We Can Support Food and Peace for Syria

The UN Security Council just passed a resolution demanding full access to Syrian war victims who are starving because of the ongoing civil war. UN Secretary General Ban Ki-Moon said, "Profoundly shocking to me is that both sides are besieging civilians as a tactic of war."

It's important we show support for this resolution. Food and medicine must be brought to all those suffering. We need to stand together and demand this war end. The nations of the Security Council have to be united in doing whatever is necessary to end the fighting.

We can do more too than we may realize. As the Secretary General said, "funding continues to fall short; I urge the international community to step up its contributions" for Syrian relief.

At the College of Mount St. Joseph in Ohio students are helping to raise funds for the UN World Food Programme (WFP), the lead agency for hunger relief in Syria.

WFP and its partners face the daily challenge of trying to get food to the conflict areas. Millions receive the life-saving food, but many more are blocked by the fighting. WFP negotiates for access with the Syrian government and other forces. This month, WFP finally reached the city of Homs with aid.

Many others though cannot be reached. Sometimes, WFP resorts to airlifts of food. This works in certain situations, such as from Iraq into Northeast Syria, but also adds to the cost. WFP needs about US $ 2 billion this year alone to feed Syria and refugees who have fled throughout the Middle East.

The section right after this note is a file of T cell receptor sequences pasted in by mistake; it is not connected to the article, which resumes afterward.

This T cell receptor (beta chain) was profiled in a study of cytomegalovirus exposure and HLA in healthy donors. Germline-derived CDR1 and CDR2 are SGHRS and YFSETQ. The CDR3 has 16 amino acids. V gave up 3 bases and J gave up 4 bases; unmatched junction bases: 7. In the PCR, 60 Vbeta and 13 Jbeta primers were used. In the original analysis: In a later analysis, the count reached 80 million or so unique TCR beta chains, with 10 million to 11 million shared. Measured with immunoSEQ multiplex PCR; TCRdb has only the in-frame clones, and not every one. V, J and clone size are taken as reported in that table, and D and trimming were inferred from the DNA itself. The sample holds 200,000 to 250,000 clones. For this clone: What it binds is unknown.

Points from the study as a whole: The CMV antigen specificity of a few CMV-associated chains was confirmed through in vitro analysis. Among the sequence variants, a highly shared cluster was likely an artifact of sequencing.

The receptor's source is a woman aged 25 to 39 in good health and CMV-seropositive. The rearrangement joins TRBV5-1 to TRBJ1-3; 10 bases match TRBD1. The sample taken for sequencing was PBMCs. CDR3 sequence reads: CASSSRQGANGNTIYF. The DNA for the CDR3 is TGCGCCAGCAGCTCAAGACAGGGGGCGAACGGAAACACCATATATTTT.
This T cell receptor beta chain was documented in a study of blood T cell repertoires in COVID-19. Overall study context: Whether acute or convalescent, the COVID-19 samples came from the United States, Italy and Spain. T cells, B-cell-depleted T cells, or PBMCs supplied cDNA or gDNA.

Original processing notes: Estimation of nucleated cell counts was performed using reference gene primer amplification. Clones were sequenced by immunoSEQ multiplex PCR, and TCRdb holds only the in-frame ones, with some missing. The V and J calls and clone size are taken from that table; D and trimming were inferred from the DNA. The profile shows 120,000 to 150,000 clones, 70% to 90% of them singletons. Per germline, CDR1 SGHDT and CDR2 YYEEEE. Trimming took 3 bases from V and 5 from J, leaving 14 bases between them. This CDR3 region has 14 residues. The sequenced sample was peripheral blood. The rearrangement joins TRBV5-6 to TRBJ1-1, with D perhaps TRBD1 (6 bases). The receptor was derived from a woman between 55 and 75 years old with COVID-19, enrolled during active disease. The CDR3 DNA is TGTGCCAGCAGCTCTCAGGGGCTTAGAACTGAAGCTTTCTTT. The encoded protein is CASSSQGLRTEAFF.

WFP warned earlier this month:

WFP operations in Syria are facing a serious funding shortfall, with a current funding level of only 4 percent of total requirements. Should significant contributions not be immediately forthcoming, WFP will be forced to further reduce food rations in March and April.

One thing we can control is making sure WFP and its partners have enough funds to carry out their mission.

At Mount St. Joseph students use Charity Miles, a free app, to help. The students run, walk or bike and each mile exercised raise funds for WFP, paid for by corporate sponsors. The workout results and fundraising are shared on Twitter and Facebook.

I introduced the app to the school in late 2012 , around the time I started to use it myself. It's an easy way to generate a bit of fundraising but also show that public support and awareness that is so vital.

2014-02-26-_DLD8188.jpgAn NCAA cross-country invitational champ at the Mount, Amanda Shelby, is dedicating her training to fighting hunger through Charity Miles.

A teammate of hers, Kelleen Scott, and other students have even set up a community walk which will help WFP, cancer research and other causes aided by Charity Miles. English Professor Jeff Hillard has even made Charity Miles and hunger relief a part of the service learning component to his courses.

These actions continue a humanitarian tradition that goes back at least as far as World War One when the public helped numerous countries threatened with famine. Or with the Friendship Train and the CARE packages of post World War II, when citizens found a way they too could participate in the nation's foreign policy: one based on helping the suffering.

Whether it's colleges, churches or community organizations you can do something to bring peace and humanitarian aid for all Syrians. While these battlefields are distant in miles, you can still be close at hand in bringing relief to the suffering.